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What is “Quality” in a Construction Project…?

In the 60′s and 70′s, there has been a real revolution in the mass production of products like cars with the introduction of Lean Quality Management (or Total Quality Management – TQM). Toyota famously led the way on that.

What was the concept behind it?

You may do mistakes but when you do them, try to learn something from these, so you don’t do them again! As simple as that…

Download the Inspection & Test Plan Template (ITP) for Construction Projects – in Excel Format

So… when there is a faulty break in a car that came out of the production line, there is no point of just replacing that break with a new one.

You had to find why it came out as a faulty one, otherwise more faulty brakes would come out of the line.

The revolution that the Japanese introduced was that the whole production line had to stop, the team who was responsible for that break analysed what went wrong and had to find a solution in order to avoid that mistake again.

They were probably losing some hours of production but the long term benefit from not having any more faulty items at the end of the line, was what made the difference…

This is pretty easy to apply when there is a “production line”, repetitive jobs, identical products to be manufactured and possibly long-term planning and commitment to improvement.

Deming has simply put it as :

“Long-term commitment to new learning and new philosophy is required of any management that seeks transformation”


Alright then…a Construction Project usually lasts only for some years…maybe even months in some cases and there are no direct customers that need to be satisfied.

There is only ONE customer in most of the cases.

Is there really any point of long term planning in a short-term and quick Project oriented industry as Construction industry?

And if there is any point finally, how are we supposed to implement tools that have been invented for other industries?

With so much pressure to finish a Project on time and on budget, there is really no time for learning from our mistakes nowadays.

So in Construction industry you actually have to build it “Right First time”.

But how do you do that…?

“Right First Time” is an ambiguous phrase that people in Construction keep on using and declare commitment to.

It’s actually like stating: “I don’t do any mistakes. I am perfect. I have to be perfect.”

So, hang on… Are we literally asking from the people on and off-site to be perfect?

Who are they finally? Gods…?

There is no argument that this should be the ultimate goal, but trying to build something that has never been built before (and that is because every project is unique) without any mistakes, it’s a task that has never happened in human history and probably it will never happen. Ask the Pharaohs or Ictinus.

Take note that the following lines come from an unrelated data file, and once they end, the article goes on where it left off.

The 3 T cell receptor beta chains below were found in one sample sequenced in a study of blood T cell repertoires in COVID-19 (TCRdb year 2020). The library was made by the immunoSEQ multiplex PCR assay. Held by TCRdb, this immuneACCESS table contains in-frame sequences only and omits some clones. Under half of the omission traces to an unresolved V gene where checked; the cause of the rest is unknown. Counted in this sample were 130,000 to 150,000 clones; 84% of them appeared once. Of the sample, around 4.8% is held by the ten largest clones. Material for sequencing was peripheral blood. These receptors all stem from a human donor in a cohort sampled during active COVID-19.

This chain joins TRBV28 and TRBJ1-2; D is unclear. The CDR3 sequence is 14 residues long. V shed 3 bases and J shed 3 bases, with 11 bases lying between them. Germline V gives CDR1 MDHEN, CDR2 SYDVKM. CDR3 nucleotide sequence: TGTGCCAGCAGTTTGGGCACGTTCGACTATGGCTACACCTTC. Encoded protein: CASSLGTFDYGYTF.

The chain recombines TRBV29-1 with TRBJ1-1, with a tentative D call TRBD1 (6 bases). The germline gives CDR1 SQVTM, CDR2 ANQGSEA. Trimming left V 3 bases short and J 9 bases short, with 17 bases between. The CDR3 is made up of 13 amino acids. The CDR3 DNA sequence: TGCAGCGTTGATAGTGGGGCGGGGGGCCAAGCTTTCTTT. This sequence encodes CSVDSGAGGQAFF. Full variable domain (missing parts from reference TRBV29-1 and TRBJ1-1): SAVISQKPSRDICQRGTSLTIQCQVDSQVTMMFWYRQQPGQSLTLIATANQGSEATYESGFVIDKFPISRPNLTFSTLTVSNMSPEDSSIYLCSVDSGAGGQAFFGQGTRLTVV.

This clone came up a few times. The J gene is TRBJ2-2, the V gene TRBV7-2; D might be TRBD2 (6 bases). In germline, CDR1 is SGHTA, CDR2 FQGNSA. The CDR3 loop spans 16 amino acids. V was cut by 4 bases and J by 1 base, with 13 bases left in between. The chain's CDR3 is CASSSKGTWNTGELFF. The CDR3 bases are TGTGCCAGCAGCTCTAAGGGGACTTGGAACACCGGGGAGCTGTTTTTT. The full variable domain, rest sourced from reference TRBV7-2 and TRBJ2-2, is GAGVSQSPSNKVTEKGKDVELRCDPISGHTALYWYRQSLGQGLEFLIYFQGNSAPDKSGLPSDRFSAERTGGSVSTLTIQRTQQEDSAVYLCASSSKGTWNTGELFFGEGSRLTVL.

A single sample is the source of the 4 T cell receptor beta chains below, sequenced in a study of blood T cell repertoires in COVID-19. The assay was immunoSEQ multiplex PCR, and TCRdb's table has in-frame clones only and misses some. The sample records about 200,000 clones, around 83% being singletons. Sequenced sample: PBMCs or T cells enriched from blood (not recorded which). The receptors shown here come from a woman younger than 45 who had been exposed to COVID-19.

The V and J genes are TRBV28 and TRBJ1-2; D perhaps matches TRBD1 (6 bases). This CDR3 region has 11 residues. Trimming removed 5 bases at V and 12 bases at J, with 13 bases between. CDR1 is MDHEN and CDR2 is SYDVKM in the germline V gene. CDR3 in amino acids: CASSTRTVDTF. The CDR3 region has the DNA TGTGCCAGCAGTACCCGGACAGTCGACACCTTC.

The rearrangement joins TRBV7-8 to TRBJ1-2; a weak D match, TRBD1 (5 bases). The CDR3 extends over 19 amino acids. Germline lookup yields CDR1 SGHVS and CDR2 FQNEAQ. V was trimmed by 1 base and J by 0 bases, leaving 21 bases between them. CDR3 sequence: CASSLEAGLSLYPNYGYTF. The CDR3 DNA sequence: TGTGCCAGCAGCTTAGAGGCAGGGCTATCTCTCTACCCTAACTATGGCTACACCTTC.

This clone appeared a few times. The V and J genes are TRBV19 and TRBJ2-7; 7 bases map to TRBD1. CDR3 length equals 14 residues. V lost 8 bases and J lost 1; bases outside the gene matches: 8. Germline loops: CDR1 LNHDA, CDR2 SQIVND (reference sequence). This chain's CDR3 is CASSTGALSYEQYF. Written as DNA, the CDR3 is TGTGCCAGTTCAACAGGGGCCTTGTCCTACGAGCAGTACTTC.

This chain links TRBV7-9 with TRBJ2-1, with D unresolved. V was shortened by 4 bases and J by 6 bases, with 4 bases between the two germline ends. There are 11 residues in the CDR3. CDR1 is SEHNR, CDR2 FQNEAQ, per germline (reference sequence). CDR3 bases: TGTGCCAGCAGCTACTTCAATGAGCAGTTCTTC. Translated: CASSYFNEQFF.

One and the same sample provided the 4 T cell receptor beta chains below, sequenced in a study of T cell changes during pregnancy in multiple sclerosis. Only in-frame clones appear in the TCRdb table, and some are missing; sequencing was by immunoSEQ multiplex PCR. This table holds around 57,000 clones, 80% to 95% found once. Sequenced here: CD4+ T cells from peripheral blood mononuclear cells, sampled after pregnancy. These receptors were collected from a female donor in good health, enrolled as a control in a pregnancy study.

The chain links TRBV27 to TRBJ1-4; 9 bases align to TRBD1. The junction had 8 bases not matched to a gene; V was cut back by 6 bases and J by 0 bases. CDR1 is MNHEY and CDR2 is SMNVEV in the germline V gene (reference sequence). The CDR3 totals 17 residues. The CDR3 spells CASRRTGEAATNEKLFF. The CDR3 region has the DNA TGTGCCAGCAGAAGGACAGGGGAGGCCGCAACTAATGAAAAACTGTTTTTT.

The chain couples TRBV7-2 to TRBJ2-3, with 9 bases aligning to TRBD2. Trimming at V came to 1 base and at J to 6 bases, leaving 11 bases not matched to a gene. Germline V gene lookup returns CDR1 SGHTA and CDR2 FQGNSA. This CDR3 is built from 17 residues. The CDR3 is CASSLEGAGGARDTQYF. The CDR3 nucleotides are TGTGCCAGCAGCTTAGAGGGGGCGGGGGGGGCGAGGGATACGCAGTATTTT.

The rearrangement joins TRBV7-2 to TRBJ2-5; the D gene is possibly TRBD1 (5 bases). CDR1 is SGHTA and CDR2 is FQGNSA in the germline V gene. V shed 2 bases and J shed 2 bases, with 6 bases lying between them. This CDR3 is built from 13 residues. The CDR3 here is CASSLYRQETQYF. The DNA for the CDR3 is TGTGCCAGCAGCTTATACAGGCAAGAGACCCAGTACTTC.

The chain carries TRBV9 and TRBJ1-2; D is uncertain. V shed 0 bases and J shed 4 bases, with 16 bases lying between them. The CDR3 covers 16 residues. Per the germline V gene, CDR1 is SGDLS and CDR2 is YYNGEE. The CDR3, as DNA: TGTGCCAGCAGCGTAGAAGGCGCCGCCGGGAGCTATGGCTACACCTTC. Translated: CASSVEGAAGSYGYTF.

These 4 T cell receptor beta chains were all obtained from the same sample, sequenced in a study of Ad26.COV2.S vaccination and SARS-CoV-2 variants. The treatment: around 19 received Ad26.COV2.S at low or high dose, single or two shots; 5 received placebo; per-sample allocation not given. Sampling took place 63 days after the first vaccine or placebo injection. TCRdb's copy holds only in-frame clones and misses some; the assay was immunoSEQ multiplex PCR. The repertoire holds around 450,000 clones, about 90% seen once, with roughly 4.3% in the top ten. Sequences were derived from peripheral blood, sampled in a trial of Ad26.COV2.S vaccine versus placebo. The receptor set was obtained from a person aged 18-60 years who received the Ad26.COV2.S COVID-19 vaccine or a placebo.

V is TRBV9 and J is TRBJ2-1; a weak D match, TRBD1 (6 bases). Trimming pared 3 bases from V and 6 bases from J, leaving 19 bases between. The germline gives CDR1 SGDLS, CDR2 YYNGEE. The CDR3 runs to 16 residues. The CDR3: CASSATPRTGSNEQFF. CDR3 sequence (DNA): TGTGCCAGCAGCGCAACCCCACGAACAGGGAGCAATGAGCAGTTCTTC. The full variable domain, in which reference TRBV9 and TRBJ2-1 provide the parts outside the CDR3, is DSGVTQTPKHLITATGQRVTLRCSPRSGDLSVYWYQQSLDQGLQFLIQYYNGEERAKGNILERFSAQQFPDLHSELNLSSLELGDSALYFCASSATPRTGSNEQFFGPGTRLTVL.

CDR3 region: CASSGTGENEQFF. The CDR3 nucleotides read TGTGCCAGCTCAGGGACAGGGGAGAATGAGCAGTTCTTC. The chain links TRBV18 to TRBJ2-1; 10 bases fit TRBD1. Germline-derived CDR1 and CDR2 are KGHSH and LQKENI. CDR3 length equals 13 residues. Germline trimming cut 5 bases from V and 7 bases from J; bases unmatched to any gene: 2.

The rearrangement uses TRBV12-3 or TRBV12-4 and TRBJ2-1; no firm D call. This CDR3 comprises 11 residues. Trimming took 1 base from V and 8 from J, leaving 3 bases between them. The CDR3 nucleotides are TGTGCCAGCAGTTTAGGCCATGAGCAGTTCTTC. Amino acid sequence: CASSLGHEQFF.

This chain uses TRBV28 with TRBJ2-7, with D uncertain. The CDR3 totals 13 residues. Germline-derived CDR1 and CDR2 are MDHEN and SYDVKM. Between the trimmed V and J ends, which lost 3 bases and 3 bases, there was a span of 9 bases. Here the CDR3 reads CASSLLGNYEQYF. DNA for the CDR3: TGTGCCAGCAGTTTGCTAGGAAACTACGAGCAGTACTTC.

The thing is that we have to accept the fact that there will be mistakes, there will be NCRs and we have to be there to find solutions.

But in the same time we must learn how to be efficient and improve our internal processes project by project, day by day.

So, what is “Quality” in the Construction industry and what should we try to achieve after all?

The ultimate answer is simple: we should strive to make our Clients happy and keep the most collaborative culture possible!

In construction industry this is quite straight forward in most of the cases and it can literally be summarised in 4 bullets:

  • safe
  • on time
  • on budget
  • with no defects
    (we can probably add one more bullet here regarding sustainability satisfaction)

So, “Quality” in Construction shouldn’t just be all about taking concrete cubes, opening/closing NCRs or adding paperwork and bureaucracy for the already busy Engineers on site.

(Don’t get me wrong…these are definitely needed and must be in place!)

Also, Quality Management shouldn’t be something that we do on top of other things or because we have to, or our Contract says so.

Quality In Construction should be about proper planning, budgeting, risk analysis, compliance, continuous imprrovement and building excellent relationships with all Stakeholders on a daily basis, while refining our processes to produce the most efficient and well-engineered projects possible, in a collaborative and humane environment.

(that was a mouthful!)

At the end of the day, this is what creates a sustainable and ethical business and literally changes the lives of everyone involved in such a project or organisation.

Download the Inspection & Test Plan Template (ITP) for Construction Projects – in Excel Format

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Pavlos Inglesis
I am a Chartered Civil Engineer (CEng-MICE) and a Chartered Quality Professional (MCQI CQP) working in the construction industry for about 20 years. My specialty is Quality Control and Quality Assurance Management in Construction Projects. I have worked on projects in the Middle East, and Greece and am now based in the UK.